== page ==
Slavia was part of a series of advertisements for a Czech insurance company, though the thematic nature of the print displays no ties to the insurance business. Similarly, Mehoffer’s depiction of a Slavic girl in national dress bears no direct correlation to the exhibition. Similarly, Sichulski’s poster from a Lwów Architecture Exhibition in 1910 does not depict a specific structure, rather three figures dressed in colorful costumes and wreaths in their hair. Often Art Nouveau style did not focus on presenting a tangible item. Rather, it served to interpret the item or event in human or mystical form. In these two prints, there are no clear markers symbolizing the city, but the sense that Lwów is a cultural and artistic hub is clearly projected.After 150 years, Poland regained its independence in 1918. During the twenty year interwar period, Polish poster artists developed a class of their own . The center for poster art moved from Krakow to Warsaw. Most the most prominent poster designers of this time were Tadeusz Gronowski and Edmund Bartłomiejczyk. The artists began combining graphic art and architecture, bringing Polish poster style closer to the Art Deco styles of the era. The 1920s posters retained many folk and traditional motifs, though the gradual shift to industry is clear. For example, the poster advertising Upper Silesia, reflects the country’s shift away from agriculture and towards industrialization. Poland received the former German region of Upper Silesia after WWI. The region was rich in natural resources such as coal. Similarly, the port of Gdynia (previously the German city of Gdingen) became part of Poland after the war. Here the poster hails Gdynia as a “new” port on the Baltic Sea, though of course it was only “new” in its inclusion within Polish borders.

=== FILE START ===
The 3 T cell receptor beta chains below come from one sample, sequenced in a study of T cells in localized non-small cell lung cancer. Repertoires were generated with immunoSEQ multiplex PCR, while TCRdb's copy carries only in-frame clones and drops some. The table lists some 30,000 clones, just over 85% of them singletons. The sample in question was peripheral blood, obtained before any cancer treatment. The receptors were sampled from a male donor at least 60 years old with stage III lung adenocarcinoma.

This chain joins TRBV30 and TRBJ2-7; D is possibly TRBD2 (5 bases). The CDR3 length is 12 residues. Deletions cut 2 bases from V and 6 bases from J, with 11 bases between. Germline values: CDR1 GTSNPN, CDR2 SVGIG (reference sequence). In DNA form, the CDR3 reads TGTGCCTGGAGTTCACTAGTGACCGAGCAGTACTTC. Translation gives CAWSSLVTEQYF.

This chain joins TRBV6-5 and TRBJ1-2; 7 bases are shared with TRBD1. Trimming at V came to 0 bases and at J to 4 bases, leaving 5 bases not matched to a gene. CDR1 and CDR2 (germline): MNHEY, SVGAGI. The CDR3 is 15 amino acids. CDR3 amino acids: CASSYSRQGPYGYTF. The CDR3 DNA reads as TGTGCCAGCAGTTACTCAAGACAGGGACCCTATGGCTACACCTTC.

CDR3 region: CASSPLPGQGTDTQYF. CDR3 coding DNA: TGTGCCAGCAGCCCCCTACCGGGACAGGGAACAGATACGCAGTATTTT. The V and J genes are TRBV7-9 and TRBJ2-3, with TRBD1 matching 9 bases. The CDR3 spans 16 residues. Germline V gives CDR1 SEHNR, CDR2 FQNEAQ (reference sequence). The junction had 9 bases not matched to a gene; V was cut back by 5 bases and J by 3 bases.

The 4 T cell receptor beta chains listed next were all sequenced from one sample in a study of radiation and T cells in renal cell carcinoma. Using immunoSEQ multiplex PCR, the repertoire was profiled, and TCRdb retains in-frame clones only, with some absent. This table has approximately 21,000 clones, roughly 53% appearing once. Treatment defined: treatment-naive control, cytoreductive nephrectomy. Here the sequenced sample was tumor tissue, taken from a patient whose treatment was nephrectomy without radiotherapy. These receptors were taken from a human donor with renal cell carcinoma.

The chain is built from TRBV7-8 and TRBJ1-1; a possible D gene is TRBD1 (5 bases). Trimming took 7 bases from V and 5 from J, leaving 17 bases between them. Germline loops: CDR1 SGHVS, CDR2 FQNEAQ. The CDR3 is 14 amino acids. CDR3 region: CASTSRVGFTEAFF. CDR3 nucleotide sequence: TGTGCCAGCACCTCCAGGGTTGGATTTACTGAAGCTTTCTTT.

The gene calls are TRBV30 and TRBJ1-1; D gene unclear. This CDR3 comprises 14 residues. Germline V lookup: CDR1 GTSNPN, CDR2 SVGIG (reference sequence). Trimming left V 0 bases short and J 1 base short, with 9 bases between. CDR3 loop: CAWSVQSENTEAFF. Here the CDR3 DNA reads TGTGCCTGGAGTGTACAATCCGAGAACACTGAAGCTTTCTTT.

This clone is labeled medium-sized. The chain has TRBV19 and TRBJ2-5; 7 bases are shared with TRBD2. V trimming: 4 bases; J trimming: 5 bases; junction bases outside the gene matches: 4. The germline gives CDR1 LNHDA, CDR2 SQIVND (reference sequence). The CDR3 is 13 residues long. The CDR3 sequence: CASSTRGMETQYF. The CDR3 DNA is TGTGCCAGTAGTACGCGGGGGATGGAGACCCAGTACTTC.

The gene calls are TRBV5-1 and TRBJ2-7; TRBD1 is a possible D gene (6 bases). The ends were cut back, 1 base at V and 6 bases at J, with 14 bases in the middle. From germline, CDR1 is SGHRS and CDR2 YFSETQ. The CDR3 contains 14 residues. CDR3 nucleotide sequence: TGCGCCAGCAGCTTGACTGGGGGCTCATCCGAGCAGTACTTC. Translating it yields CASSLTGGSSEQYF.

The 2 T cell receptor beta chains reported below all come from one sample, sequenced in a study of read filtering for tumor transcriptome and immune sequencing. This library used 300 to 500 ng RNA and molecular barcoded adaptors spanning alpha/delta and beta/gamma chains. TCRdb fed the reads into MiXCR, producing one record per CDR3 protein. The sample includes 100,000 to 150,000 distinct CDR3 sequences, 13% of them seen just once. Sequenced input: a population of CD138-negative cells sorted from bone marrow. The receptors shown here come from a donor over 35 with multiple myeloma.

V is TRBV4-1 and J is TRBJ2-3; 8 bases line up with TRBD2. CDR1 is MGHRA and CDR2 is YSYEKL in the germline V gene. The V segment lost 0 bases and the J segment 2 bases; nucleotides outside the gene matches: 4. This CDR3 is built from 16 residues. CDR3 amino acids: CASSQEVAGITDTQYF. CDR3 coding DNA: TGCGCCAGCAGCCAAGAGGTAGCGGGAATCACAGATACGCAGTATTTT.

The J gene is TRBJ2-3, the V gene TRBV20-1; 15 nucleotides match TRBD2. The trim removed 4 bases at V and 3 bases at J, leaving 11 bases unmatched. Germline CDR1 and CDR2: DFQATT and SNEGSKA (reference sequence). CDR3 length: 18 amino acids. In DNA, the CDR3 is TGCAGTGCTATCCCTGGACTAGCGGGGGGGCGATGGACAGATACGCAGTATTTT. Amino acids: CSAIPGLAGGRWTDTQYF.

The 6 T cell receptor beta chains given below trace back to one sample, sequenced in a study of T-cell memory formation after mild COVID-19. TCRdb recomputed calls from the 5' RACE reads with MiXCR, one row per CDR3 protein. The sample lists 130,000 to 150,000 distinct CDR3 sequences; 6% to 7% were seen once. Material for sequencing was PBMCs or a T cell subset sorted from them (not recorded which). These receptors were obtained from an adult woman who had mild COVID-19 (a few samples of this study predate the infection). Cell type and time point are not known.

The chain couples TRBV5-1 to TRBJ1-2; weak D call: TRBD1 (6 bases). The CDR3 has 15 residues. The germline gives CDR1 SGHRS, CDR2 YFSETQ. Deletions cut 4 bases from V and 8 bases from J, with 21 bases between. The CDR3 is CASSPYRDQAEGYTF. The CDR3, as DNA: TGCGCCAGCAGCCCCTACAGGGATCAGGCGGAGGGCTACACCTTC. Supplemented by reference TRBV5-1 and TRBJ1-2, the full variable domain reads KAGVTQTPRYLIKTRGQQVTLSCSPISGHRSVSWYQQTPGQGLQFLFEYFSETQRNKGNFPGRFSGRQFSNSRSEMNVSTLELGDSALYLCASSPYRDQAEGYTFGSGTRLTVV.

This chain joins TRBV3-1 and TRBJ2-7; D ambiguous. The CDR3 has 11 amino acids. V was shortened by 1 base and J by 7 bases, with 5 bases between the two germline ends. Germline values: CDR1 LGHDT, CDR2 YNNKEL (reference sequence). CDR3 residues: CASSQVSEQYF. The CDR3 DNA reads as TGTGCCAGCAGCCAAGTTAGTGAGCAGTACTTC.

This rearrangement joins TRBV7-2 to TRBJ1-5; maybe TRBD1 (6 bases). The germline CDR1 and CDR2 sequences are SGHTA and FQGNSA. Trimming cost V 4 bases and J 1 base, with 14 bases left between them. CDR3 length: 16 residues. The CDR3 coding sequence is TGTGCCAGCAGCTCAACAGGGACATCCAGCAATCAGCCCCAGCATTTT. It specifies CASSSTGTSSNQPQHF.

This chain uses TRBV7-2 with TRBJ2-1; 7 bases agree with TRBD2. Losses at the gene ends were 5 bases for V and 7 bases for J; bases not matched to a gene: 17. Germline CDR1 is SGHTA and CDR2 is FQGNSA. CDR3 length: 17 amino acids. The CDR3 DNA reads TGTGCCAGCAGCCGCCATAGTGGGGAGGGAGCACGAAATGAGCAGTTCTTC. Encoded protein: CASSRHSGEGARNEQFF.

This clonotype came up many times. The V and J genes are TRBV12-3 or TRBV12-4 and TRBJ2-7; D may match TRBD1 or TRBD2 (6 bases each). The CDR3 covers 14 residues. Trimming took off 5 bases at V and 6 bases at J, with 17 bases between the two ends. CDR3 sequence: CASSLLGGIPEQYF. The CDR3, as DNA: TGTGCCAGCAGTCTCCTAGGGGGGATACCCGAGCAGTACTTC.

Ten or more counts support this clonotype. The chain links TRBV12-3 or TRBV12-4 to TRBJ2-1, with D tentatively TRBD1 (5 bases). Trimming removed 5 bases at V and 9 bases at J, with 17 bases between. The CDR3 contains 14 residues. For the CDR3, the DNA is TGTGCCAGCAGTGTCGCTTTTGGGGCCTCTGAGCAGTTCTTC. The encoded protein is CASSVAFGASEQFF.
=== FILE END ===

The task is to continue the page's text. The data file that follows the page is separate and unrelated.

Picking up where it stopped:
Polish poster art in the 1910s clearly reflects the art influence of its time. The two prints from 1910 are drawn in the distinct Art Nouveau style. Both depict art exhibitions in Lwów, the city that was Poland’s major cultural hub until the country’s borders shifted in 1945. The motifs from Józef Mehoffer’s poster for the Polish Art Exhibition in 1910 bear a noticeable resemblance to Art Nouveau trailblazer Alphonse Mucha’s Slavia, first printed in 1896. Both depict a Slavic girl, hair in braids entwined with ribbons, dressed in national garb, adorned with flowers. In other words, a romantic version of Slavic culture.